• Trying other spreads and fillings in sandwiches such as avocado or 100% peanut butter rather than butter or cheese

Boost your Omega-3’s by:

  • Eating fish (canned or fresh) at least twice a week. In particular, include oily, deep-sea fish (e.g. salmon, sardines, tuna, mackerel)
  • Eating walnuts – use in cooking and salads, or as a snack each day
  • Adding linseed to your diet by eating them ground and adding them to cereal, or having soy and linseed bread
  • Using canola oil
  • Increasing your intake of soy bean products such as soy beans, soymilk, tofu, tempeh, and soy and linseed bread
  • Choosing water-washed soy as it preserves its antioxidant content when compared to the more common commercial method of alcohol washing
  • Taking a supplement

Eat plenty of soluble fiber from wholegrain cereals, fruit and vegetables by:

  • Switching to multi-grain bread and crackers
  • Using barley in cooking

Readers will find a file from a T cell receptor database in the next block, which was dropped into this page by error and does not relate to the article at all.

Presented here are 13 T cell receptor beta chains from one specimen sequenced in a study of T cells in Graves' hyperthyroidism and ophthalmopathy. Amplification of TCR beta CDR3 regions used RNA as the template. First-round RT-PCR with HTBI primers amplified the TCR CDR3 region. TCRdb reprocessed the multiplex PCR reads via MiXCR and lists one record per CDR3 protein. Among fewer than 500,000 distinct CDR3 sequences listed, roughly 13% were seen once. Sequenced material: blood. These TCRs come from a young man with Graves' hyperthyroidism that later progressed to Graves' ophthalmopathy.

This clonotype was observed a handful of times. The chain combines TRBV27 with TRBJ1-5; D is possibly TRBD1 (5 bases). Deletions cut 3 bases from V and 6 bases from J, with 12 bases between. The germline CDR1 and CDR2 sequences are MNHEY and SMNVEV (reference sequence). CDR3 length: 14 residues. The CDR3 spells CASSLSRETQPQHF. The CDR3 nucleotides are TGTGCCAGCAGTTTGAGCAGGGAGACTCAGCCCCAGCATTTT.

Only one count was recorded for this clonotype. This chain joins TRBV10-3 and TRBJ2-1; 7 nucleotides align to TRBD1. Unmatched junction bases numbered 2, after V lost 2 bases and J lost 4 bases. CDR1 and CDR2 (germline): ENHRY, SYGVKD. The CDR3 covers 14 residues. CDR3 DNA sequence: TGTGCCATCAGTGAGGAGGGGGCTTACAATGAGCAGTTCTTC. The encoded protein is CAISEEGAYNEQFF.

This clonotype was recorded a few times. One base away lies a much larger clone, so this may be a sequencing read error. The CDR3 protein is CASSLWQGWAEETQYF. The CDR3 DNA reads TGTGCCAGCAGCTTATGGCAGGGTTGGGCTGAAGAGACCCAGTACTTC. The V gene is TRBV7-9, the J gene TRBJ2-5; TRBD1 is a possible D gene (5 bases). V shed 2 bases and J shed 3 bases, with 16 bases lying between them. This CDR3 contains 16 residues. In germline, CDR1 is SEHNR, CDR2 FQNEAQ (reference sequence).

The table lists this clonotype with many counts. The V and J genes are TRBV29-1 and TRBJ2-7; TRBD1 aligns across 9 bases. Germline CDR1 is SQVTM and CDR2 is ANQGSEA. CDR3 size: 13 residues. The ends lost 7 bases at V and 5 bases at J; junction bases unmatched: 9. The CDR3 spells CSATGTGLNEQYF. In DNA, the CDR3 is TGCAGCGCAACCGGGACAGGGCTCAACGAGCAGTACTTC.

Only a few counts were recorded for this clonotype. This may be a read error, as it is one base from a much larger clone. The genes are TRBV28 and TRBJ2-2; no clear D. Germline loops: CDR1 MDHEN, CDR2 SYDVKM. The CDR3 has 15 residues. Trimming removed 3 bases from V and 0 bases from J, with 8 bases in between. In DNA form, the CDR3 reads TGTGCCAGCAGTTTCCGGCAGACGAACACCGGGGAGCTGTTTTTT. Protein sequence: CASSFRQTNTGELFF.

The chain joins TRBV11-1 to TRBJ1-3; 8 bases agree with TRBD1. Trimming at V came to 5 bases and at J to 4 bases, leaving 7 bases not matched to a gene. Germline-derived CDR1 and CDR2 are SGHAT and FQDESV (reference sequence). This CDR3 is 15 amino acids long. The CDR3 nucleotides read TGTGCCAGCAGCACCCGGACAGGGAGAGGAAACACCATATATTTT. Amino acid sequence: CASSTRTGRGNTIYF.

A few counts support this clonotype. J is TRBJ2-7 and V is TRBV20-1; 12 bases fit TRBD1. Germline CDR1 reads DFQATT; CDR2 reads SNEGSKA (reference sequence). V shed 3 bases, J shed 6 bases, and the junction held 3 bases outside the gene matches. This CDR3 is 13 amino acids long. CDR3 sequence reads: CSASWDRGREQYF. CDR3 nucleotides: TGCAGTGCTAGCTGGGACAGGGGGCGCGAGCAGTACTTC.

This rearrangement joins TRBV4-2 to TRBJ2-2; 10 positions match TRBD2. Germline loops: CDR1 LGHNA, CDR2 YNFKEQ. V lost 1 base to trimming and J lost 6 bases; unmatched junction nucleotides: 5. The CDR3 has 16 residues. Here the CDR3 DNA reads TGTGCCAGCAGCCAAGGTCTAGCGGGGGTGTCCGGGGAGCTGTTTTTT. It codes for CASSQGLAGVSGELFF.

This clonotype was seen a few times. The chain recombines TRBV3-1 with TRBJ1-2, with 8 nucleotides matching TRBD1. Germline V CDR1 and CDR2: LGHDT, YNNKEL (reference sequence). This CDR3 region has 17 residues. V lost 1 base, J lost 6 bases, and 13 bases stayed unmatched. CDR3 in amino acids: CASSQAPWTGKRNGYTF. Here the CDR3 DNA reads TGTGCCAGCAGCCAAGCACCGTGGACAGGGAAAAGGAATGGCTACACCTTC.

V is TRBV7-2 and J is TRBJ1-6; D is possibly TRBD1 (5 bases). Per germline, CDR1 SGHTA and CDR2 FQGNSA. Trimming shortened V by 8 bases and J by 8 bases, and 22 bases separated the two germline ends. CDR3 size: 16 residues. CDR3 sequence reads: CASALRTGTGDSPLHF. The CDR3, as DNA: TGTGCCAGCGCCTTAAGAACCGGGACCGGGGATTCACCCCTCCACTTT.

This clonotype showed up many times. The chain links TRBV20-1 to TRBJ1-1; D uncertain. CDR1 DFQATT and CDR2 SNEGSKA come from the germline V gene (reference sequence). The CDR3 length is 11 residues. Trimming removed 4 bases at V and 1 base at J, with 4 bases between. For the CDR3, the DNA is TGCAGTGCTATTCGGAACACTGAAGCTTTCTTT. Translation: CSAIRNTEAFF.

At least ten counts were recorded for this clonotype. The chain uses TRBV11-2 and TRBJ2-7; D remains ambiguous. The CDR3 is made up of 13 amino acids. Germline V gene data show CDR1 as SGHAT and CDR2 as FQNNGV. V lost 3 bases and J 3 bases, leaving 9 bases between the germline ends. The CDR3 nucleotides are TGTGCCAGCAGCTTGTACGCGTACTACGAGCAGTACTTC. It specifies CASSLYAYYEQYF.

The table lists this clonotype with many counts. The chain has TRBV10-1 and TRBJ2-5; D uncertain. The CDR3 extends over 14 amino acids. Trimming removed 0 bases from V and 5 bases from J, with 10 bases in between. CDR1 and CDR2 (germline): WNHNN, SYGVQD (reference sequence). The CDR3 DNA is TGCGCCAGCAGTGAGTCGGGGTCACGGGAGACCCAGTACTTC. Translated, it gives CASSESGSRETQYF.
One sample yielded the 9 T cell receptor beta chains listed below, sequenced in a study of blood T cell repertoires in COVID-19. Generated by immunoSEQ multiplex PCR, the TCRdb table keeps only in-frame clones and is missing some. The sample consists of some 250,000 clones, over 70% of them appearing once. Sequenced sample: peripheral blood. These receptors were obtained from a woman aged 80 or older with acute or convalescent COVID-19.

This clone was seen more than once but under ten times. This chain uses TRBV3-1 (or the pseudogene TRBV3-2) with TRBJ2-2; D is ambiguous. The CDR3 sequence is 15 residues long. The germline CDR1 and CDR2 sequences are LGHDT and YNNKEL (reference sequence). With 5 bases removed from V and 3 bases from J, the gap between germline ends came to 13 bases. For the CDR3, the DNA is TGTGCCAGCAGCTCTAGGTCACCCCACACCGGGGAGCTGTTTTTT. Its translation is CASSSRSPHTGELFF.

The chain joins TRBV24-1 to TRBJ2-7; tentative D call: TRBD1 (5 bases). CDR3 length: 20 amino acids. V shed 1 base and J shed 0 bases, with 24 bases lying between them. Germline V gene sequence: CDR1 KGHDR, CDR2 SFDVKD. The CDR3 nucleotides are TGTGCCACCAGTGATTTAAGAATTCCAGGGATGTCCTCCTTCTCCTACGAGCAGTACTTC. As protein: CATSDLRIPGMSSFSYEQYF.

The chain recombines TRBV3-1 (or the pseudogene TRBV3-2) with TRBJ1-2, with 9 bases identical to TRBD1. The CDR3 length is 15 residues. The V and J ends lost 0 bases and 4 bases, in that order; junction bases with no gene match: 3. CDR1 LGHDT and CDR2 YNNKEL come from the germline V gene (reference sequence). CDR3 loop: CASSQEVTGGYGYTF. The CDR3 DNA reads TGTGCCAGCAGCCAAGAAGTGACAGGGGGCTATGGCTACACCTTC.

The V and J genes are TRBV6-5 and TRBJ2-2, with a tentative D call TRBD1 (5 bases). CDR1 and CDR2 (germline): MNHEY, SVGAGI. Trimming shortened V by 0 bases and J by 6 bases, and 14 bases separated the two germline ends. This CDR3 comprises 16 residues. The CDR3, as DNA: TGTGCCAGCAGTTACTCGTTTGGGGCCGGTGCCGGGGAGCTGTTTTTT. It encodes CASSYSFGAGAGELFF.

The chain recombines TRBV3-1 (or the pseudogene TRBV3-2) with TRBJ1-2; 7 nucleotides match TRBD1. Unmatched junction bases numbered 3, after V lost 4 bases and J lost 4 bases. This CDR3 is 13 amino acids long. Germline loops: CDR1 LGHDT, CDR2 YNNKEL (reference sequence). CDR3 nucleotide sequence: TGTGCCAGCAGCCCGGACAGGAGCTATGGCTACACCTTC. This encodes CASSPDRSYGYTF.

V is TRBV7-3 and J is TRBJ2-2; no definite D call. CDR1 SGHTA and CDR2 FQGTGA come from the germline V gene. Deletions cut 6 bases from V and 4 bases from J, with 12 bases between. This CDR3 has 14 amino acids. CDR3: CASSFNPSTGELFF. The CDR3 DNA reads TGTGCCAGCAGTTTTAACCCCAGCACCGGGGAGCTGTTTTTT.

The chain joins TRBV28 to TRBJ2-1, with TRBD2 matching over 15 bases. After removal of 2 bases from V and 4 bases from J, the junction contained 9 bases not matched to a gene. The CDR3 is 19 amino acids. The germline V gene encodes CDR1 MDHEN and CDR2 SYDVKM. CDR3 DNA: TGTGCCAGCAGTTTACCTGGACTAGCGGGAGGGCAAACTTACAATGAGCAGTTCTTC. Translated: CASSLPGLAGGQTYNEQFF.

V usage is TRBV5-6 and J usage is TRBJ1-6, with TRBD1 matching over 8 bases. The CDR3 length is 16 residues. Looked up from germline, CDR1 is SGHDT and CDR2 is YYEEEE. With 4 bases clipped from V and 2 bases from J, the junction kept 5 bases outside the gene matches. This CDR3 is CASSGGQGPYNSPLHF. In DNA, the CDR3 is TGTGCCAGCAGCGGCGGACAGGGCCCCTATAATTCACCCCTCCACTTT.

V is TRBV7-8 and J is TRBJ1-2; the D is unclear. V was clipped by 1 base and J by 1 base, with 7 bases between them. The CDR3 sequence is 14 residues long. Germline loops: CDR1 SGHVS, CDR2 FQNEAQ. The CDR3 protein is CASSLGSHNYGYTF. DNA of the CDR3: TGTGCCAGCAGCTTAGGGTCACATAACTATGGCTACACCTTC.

• Including 2 tsp psyllium husks to your breakfast cereal or smoothies
  • Having oat-based cereals such as porridge, natural muesli and oatbran
  • Including legumes in your diet, such as baked beans, kidney beans, lentils and chickpeas

Get help from your doctor if you have high levels of LDL cholesterol (LDL > 3.5mmol/L) or if your risk of heart disease is too great (you have high blood pressure, diabetes or a family history, for example).

This is an excerpt from Fast Living, Slow Ageing.


  1. Boekholdt SM, Hovingh GK, Mora S, et al. Very low levels of atherogenic lipoprotein and the risk for cardiovascular events. J Am Coll Cardiol 2014

Last reviewed 03/Mar/2017

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Dr Merlin Thomas

Professor Merlin Thomas is Professor of Medicine at Melbourne’s Monash University, based in the Department of Diabetes. He is both a physician and a scientist. Merlin has a broader interest in all aspects of preventive medicine and ageing. He has published over 270 articles in many of the worlds’ leading medical journals